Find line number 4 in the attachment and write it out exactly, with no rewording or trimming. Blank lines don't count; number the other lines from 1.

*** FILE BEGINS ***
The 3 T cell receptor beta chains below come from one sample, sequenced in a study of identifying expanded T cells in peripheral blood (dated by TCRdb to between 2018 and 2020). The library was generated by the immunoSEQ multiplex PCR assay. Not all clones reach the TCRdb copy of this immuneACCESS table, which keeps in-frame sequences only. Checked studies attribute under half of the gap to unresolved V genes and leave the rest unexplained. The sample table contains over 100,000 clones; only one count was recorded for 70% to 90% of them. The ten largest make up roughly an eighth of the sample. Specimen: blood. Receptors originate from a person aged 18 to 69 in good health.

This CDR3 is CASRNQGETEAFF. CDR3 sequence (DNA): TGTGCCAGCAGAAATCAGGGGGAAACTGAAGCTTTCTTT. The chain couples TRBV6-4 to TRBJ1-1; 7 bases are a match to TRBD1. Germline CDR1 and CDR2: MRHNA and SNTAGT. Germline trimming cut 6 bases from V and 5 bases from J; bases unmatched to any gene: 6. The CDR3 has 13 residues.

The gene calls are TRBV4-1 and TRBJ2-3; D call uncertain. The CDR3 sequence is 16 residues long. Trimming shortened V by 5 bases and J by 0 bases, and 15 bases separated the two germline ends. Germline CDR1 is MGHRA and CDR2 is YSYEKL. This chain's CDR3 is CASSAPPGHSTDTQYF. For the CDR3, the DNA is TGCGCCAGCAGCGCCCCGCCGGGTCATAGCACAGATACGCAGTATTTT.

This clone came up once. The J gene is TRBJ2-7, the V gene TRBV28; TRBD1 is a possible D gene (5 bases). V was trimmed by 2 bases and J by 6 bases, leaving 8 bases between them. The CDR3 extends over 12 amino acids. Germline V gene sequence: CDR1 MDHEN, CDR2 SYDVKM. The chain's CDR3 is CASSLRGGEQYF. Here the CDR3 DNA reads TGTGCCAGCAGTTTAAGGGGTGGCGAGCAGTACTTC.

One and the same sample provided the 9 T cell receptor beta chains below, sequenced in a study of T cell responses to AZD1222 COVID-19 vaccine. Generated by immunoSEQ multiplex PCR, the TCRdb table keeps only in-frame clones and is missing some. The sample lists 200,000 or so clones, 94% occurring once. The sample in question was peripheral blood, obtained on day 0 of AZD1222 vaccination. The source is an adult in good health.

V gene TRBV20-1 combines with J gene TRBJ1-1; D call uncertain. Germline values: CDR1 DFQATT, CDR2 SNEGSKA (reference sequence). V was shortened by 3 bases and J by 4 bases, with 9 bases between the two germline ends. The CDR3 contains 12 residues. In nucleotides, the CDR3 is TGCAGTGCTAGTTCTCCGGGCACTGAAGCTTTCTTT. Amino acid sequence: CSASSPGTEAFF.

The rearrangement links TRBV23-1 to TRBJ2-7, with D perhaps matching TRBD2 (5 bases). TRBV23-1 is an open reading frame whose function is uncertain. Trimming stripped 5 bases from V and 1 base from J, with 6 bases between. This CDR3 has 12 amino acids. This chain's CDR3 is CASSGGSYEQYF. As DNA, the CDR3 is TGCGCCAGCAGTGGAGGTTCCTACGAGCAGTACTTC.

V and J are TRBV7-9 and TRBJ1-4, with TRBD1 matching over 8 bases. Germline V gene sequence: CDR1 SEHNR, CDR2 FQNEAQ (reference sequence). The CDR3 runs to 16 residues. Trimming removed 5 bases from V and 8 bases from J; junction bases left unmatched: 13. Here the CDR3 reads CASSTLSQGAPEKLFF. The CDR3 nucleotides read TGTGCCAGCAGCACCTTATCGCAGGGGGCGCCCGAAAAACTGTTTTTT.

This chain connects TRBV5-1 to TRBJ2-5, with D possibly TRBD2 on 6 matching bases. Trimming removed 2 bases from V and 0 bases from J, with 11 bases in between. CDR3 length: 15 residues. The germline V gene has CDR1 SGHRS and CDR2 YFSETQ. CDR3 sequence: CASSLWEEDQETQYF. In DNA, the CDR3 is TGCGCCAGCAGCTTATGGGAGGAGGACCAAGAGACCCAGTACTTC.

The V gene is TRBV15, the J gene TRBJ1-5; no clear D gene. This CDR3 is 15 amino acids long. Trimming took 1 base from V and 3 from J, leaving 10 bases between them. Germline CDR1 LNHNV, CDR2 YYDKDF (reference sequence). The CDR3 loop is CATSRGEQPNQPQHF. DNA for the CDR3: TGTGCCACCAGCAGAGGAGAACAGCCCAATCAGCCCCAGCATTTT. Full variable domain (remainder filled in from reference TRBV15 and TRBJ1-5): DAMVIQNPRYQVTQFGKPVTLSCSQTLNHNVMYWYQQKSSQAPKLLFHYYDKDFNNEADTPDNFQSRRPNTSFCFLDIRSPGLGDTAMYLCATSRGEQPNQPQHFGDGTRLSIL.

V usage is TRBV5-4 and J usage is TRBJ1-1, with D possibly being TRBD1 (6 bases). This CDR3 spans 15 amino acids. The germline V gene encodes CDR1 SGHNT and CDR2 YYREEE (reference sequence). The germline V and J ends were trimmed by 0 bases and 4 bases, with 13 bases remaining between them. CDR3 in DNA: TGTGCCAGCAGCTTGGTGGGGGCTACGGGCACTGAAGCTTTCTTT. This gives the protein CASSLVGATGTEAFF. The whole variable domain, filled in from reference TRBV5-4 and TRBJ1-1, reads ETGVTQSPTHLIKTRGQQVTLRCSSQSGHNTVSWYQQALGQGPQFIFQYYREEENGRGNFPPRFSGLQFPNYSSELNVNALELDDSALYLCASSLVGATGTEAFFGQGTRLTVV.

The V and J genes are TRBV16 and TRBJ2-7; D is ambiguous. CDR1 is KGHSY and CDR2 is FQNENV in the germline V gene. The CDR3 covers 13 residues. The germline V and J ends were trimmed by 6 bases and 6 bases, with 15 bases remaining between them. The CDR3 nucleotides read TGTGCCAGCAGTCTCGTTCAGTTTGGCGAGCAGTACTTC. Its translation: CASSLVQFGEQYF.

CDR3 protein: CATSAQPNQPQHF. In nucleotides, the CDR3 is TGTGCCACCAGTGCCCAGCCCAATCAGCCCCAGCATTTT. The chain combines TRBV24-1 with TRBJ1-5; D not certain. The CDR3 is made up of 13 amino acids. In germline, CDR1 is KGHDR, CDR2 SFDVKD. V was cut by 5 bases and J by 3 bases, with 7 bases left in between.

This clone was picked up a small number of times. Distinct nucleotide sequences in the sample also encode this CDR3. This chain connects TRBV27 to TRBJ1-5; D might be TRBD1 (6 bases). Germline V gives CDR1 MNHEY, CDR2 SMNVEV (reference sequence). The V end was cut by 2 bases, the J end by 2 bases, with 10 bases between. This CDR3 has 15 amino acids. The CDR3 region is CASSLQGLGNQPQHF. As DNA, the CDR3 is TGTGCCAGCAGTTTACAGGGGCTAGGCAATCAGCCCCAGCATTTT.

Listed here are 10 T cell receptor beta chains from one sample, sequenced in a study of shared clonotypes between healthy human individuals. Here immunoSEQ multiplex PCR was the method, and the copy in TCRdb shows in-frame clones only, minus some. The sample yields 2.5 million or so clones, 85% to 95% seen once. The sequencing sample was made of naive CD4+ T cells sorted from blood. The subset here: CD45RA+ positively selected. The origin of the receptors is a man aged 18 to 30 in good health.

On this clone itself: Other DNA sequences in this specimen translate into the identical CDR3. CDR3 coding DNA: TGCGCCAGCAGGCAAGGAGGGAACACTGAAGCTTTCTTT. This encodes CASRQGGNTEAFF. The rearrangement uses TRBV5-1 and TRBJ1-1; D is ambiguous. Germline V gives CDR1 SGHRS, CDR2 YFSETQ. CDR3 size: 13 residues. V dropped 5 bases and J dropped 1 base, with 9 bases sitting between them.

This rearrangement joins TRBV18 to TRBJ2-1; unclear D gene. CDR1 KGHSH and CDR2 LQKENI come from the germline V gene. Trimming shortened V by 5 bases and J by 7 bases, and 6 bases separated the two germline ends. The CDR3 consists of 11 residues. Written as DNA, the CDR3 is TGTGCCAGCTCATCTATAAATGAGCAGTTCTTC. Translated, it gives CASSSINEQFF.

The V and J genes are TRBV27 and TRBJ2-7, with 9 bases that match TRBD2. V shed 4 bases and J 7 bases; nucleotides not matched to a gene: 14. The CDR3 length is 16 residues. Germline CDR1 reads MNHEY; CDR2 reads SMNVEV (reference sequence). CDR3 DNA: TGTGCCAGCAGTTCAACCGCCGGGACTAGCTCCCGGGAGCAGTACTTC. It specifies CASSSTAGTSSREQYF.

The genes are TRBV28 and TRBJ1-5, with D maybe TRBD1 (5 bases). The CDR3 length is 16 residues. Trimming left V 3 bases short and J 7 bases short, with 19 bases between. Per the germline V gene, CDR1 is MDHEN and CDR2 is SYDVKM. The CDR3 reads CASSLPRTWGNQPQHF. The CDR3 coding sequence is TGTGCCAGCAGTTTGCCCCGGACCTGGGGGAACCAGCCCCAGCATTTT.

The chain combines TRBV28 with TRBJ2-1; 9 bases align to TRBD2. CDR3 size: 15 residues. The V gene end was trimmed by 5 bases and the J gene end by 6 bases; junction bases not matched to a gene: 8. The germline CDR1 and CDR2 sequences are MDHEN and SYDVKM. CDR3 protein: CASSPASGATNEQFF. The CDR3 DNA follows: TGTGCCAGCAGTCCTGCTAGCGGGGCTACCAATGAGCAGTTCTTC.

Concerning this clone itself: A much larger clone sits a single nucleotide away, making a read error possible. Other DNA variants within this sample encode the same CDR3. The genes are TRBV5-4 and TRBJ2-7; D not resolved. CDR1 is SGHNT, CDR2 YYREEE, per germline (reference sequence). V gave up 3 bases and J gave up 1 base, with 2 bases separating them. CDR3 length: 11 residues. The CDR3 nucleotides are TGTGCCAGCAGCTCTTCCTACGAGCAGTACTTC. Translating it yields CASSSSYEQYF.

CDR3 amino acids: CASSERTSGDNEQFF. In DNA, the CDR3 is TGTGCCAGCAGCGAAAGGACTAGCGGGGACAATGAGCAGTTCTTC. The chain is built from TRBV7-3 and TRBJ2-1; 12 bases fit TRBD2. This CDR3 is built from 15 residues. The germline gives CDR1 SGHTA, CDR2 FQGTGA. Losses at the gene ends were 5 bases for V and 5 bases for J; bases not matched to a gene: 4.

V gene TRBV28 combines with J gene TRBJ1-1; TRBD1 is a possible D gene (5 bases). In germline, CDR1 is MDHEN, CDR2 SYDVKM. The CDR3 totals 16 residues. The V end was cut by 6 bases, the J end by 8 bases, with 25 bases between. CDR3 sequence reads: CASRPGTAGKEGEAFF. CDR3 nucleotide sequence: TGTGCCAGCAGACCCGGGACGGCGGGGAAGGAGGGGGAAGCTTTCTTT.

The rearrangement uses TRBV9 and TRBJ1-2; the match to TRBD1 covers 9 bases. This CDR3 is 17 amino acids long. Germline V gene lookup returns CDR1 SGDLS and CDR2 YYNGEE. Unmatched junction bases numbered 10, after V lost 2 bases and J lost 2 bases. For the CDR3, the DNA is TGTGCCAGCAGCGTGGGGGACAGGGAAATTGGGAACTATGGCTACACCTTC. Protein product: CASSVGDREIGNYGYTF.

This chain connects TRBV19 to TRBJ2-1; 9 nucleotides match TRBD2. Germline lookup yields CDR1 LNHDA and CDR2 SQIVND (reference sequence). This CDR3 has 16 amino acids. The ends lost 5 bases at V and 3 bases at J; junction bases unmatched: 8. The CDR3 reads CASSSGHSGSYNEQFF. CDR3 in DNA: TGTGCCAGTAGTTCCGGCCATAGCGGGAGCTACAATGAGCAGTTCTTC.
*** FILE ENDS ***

This clone came up once. The J gene is TRBJ2-7, the V gene TRBV28; TRBD1 is a possible D gene (5 bases). V was trimmed by 2 bases and J by 6 bases, leaving 8 bases between them. The CDR3 extends over 12 amino acids. Germline V gene sequence: CDR1 MDHEN, CDR2 SYDVKM. The chain's CDR3 is CASSLRGGEQYF. Here the CDR3 DNA reads TGTGCCAGCAGTTTAAGGGGTGGCGAGCAGTACTTC.